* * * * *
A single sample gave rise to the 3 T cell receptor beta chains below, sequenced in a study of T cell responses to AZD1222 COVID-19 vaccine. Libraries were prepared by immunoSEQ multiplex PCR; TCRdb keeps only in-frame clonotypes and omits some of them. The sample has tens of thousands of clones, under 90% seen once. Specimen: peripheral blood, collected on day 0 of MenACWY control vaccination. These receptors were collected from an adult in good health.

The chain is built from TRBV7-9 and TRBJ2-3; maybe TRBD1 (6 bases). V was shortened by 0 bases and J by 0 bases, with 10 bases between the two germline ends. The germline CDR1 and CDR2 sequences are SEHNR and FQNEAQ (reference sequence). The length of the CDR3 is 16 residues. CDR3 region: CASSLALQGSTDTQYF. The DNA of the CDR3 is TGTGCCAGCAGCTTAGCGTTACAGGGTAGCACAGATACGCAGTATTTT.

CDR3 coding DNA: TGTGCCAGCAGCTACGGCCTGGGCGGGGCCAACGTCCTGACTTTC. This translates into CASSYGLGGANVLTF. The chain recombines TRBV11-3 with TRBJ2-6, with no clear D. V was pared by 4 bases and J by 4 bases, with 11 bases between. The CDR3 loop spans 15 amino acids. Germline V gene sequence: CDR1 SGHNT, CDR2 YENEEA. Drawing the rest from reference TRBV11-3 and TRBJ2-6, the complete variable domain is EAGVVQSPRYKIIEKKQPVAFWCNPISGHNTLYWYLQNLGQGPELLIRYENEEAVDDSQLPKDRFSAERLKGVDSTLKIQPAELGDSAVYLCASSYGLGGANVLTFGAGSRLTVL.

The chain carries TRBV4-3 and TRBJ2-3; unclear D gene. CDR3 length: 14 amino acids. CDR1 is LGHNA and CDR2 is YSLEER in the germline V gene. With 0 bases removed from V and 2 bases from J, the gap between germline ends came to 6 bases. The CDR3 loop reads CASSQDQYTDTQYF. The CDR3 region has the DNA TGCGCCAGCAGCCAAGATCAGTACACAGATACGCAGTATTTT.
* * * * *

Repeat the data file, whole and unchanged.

A single sample gave rise to the 3 T cell receptor beta chains below, sequenced in a study of T cell responses to AZD1222 COVID-19 vaccine. Libraries were prepared by immunoSEQ multiplex PCR; TCRdb keeps only in-frame clonotypes and omits some of them. The sample has tens of thousands of clones, under 90% seen once. Specimen: peripheral blood, collected on day 0 of MenACWY control vaccination. These receptors were collected from an adult in good health.

The chain is built from TRBV7-9 and TRBJ2-3; maybe TRBD1 (6 bases). V was shortened by 0 bases and J by 0 bases, with 10 bases between the two germline ends. The germline CDR1 and CDR2 sequences are SEHNR and FQNEAQ (reference sequence). The length of the CDR3 is 16 residues. CDR3 region: CASSLALQGSTDTQYF. The DNA of the CDR3 is TGTGCCAGCAGCTTAGCGTTACAGGGTAGCACAGATACGCAGTATTTT.

CDR3 coding DNA: TGTGCCAGCAGCTACGGCCTGGGCGGGGCCAACGTCCTGACTTTC. This translates into CASSYGLGGANVLTF. The chain recombines TRBV11-3 with TRBJ2-6, with no clear D. V was pared by 4 bases and J by 4 bases, with 11 bases between. The CDR3 loop spans 15 amino acids. Germline V gene sequence: CDR1 SGHNT, CDR2 YENEEA. Drawing the rest from reference TRBV11-3 and TRBJ2-6, the complete variable domain is EAGVVQSPRYKIIEKKQPVAFWCNPISGHNTLYWYLQNLGQGPELLIRYENEEAVDDSQLPKDRFSAERLKGVDSTLKIQPAELGDSAVYLCASSYGLGGANVLTFGAGSRLTVL.

The chain carries TRBV4-3 and TRBJ2-3; unclear D gene. CDR3 length: 14 amino acids. CDR1 is LGHNA and CDR2 is YSLEER in the germline V gene. With 0 bases removed from V and 2 bases from J, the gap between germline ends came to 6 bases. The CDR3 loop reads CASSQDQYTDTQYF. The CDR3 region has the DNA TGCGCCAGCAGCCAAGATCAGTACACAGATACGCAGTATTTT.